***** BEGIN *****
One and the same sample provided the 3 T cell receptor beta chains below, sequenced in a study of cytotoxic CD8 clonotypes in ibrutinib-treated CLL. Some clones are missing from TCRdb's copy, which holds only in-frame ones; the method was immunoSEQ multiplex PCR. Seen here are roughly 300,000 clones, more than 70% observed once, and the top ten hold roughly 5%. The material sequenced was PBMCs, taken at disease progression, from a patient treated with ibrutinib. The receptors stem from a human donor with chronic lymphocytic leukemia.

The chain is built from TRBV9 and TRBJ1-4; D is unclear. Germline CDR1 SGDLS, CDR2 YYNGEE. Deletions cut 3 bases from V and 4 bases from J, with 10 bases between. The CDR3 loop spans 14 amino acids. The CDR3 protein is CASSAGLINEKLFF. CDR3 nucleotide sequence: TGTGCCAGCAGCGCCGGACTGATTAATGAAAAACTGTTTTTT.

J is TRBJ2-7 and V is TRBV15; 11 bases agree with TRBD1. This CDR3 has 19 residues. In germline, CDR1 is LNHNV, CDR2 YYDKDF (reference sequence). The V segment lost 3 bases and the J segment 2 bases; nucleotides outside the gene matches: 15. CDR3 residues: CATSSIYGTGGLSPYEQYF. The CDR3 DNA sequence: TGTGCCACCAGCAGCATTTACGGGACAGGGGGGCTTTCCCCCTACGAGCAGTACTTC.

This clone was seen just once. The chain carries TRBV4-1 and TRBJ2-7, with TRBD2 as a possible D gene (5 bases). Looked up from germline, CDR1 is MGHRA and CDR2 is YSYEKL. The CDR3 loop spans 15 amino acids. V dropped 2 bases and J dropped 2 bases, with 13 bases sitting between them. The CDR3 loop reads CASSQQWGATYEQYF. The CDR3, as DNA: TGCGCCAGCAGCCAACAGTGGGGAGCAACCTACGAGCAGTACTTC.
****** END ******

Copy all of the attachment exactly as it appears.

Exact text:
One and the same sample provided the 3 T cell receptor beta chains below, sequenced in a study of cytotoxic CD8 clonotypes in ibrutinib-treated CLL. Some clones are missing from TCRdb's copy, which holds only in-frame ones; the method was immunoSEQ multiplex PCR. Seen here are roughly 300,000 clones, more than 70% observed once, and the top ten hold roughly 5%. The material sequenced was PBMCs, taken at disease progression, from a patient treated with ibrutinib. The receptors stem from a human donor with chronic lymphocytic leukemia.

The chain is built from TRBV9 and TRBJ1-4; D is unclear. Germline CDR1 SGDLS, CDR2 YYNGEE. Deletions cut 3 bases from V and 4 bases from J, with 10 bases between. The CDR3 loop spans 14 amino acids. The CDR3 protein is CASSAGLINEKLFF. CDR3 nucleotide sequence: TGTGCCAGCAGCGCCGGACTGATTAATGAAAAACTGTTTTTT.

J is TRBJ2-7 and V is TRBV15; 11 bases agree with TRBD1. This CDR3 has 19 residues. In germline, CDR1 is LNHNV, CDR2 YYDKDF (reference sequence). The V segment lost 3 bases and the J segment 2 bases; nucleotides outside the gene matches: 15. CDR3 residues: CATSSIYGTGGLSPYEQYF. The CDR3 DNA sequence: TGTGCCACCAGCAGCATTTACGGGACAGGGGGGCTTTCCCCCTACGAGCAGTACTTC.

This clone was seen just once. The chain carries TRBV4-1 and TRBJ2-7, with TRBD2 as a possible D gene (5 bases). Looked up from germline, CDR1 is MGHRA and CDR2 is YSYEKL. The CDR3 loop spans 15 amino acids. V dropped 2 bases and J dropped 2 bases, with 13 bases sitting between them. The CDR3 loop reads CASSQQWGATYEQYF. The CDR3, as DNA: TGCGCCAGCAGCCAACAGTGGGGAGCAACCTACGAGCAGTACTTC.